Where are we now and in which direction are we heading?

Some of the contributors to this special issue believe that we have reached the end of the “neoliberal” era. I am more sceptical. In any event, the end of neoliberalism, however you define it, will not lead to a social-democratic revival: it looks as if, in many Western countries, we are entering an age in which centre-left parties cannot form ruling majorities, having leaked support to nationalists, populists and more radical alternatives.

Certainly the British Labour Party, riven by a war between its parliamentary representatives and much of its membership, is in a critical condition. At the same time, Jeremy Corbyn’s leadership has inspired a remarkable re-engagement with left-wing politics, even as his party slumps in the polls. His own views may seem frozen in time, but hundreds of thousands of people, many of them young graduates, have responded to his anti-austerity rhetoric, his candour and his shambolic, unspun style.

The EU referendum, in which as much as one-third of Labour supporters voted for Brexit, exposed another chasm in Labour – this time between educated metropolitan liberals and the more socially conservative white working class on whose loyalty the party has long depended. This no longer looks like a viable election-winning coalition, especially after the collapse of Labour in Scotland and the concomitant rise of nationalism in England.

In Marxism Today’s “New Times” issue of October 1988, Stuart Hall wrote: “The left seems not just displaced by Thatcherism, but disabled, flattened, becalmed by the very prospect of change; afraid of rooting itself in ‘the new’ and unable to make the leap of imagination required to engage the future.” Something similar could be said of the left today as it confronts Brexit, the disunities within the United Kingdom, and, in Theresa May, a prime minister who has indicated that she might be prepared to break with the orthodoxies of the past three decades.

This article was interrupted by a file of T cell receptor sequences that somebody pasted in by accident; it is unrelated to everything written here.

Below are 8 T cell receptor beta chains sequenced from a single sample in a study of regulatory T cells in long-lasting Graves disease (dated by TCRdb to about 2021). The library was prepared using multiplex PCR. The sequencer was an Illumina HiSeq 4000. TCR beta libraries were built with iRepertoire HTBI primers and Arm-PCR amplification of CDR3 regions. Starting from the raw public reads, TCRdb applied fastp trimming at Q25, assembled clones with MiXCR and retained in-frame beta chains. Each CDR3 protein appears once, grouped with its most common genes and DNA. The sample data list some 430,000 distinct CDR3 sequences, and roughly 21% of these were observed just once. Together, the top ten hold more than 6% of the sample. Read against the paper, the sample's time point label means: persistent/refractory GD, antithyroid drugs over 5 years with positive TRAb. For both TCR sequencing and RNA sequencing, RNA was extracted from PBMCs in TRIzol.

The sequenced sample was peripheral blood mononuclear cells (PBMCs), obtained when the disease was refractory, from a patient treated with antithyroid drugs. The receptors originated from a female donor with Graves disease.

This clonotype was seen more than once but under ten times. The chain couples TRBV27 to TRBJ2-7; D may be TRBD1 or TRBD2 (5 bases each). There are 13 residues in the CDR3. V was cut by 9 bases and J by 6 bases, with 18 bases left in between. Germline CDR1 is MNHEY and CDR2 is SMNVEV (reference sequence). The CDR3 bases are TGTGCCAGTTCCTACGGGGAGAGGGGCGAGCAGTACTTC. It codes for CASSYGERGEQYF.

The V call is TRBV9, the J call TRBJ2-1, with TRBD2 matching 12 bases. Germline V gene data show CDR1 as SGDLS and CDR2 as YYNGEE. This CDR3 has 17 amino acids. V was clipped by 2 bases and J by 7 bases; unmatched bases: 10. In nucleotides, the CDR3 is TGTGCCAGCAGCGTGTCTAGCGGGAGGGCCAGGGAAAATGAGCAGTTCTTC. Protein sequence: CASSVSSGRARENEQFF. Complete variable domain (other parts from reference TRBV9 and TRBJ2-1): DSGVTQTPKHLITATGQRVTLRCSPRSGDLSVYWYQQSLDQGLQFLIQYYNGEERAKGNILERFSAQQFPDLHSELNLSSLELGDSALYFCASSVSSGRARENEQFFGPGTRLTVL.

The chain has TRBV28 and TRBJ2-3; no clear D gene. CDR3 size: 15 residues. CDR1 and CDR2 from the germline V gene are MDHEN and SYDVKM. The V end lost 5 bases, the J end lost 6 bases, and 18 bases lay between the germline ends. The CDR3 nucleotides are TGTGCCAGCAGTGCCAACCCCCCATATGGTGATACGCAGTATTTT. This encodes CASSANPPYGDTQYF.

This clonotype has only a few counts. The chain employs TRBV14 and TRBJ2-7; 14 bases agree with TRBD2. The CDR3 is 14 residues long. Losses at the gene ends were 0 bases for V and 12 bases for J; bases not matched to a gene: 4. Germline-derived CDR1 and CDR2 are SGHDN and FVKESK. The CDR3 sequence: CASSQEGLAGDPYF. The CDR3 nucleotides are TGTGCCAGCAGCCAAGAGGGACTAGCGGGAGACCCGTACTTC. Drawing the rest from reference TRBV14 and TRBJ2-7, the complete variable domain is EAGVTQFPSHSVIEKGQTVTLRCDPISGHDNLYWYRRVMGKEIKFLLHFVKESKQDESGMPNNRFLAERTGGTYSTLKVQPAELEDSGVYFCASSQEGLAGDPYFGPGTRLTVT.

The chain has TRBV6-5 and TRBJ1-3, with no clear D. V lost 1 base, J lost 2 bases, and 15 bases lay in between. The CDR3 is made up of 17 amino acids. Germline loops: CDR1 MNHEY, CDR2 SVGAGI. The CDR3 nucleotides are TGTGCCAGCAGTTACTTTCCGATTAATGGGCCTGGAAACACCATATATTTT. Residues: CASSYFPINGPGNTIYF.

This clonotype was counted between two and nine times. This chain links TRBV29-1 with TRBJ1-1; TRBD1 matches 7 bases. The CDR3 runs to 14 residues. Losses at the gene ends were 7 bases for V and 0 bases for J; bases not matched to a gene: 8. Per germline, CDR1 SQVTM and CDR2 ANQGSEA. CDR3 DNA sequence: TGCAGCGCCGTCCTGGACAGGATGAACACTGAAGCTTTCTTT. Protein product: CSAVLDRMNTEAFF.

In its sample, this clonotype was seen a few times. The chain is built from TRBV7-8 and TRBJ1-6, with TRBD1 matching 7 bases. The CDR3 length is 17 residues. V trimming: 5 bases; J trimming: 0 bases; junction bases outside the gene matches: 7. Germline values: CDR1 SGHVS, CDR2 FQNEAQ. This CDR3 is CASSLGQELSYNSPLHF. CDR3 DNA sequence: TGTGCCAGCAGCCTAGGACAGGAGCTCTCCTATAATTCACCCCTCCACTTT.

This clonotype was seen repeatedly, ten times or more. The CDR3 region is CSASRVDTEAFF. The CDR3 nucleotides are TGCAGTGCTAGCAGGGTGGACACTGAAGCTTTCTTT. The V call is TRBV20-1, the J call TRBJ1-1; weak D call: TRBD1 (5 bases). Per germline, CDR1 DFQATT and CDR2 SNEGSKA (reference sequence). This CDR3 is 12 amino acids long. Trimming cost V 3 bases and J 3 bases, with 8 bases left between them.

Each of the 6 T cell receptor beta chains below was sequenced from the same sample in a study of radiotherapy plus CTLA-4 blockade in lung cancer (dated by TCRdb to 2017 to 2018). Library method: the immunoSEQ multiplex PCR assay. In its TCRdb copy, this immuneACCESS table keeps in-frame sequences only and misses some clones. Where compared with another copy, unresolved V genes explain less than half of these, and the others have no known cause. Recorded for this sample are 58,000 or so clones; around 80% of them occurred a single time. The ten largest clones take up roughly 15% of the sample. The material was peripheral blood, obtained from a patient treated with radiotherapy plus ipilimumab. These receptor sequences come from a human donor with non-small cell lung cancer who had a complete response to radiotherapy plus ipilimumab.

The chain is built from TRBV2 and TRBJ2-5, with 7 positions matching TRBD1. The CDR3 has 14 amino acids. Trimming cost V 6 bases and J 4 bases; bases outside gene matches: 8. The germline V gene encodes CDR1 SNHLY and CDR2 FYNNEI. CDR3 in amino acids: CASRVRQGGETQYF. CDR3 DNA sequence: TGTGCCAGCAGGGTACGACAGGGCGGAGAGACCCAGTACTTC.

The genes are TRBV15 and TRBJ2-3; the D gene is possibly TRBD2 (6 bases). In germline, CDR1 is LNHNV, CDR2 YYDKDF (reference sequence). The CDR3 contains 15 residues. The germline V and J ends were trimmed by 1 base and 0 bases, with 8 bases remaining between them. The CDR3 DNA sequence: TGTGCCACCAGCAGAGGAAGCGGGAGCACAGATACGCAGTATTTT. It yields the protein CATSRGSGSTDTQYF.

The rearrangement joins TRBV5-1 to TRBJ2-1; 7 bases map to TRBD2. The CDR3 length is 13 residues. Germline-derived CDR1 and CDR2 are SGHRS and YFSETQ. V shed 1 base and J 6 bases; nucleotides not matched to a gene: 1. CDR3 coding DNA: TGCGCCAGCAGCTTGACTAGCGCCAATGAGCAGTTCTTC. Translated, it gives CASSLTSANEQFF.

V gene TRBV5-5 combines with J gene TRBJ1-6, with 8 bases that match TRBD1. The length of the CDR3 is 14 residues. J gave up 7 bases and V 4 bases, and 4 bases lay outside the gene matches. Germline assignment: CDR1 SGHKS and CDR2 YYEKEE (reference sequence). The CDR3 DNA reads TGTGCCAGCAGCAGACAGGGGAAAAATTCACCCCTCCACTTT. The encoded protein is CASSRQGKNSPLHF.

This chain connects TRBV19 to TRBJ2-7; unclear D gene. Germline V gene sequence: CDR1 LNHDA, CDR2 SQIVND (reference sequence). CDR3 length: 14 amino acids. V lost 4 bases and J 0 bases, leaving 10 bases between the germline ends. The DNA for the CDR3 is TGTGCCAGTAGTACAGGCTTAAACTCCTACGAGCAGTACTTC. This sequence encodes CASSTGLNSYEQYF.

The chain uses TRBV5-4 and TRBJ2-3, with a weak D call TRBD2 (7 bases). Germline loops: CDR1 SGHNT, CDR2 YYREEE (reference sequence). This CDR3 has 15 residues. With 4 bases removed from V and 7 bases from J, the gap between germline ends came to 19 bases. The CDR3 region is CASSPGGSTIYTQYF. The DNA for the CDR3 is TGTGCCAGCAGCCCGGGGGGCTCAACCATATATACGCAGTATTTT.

The Labour leadership contest between Corbyn and Owen Smith was largely an exercise in nostalgia, both candidates seeking to revive policies that defined an era of mass production and working-class solidarity when Labour was strong. On matters such as immigration, digital disruption, the new gig economy or the power of networks, they had little to say. They proposed a politics of opposition – against austerity, against grammar schools. But what were they for? Neither man seemed capable of embracing the “leading edge of change” or of making the imaginative leap necessary to engage the future.

So is there a politics of the left that will allow us to ride with the currents of these turbulent “new times” and thus shape rather than be flattened by them? Over the next 34 pages 18 writers, offering many perspectives, attempt to answer this and related questions as they analyse the forces shaping a world in which power is shifting to the East, wars rage unchecked in the Middle East, refugees drown en masse in the Mediterranean, technology is outstripping our capacity to understand it, and globalisation begins to fragment.

— Jason Cowley, Editor 

Tom Kibasi on what the left fails to see

Philip Collins on why it's time for Labour to end its crisis

John Harris on why Labour is losing its heartland

Lisa Nandy on how Labour has been halted and hollowed out

David Runciman on networks and the digital revolution

John Gray on why the right, not the left, has grasped the new times

Mariana Mazzucato on why it's time for progressives to rethink capitalism

Robert Ford on why the left must reckon with the anger of those left behind

Ros Wynne-Jones on the people who need a Labour government most

Gary Gerstle on Corbyn, Sanders and the populist surge

Nick Pearce on why the left is haunted by the ghosts of the 1930s

Paul Mason on why the left must be ready to cause a commotion

Neal Lawson on what the new, 21st-century left needs now

Charles Leadbeater explains why we are all existentialists now

John Bew mourns the lost left

Marc Stears on why democracy is a long, hard, slow business

Vince Cable on how a financial crisis empowered the right

David Miliband on why the left needs to move forward, not back

This article first appeared in the 22 September 2016 issue of the New Statesman, The New Times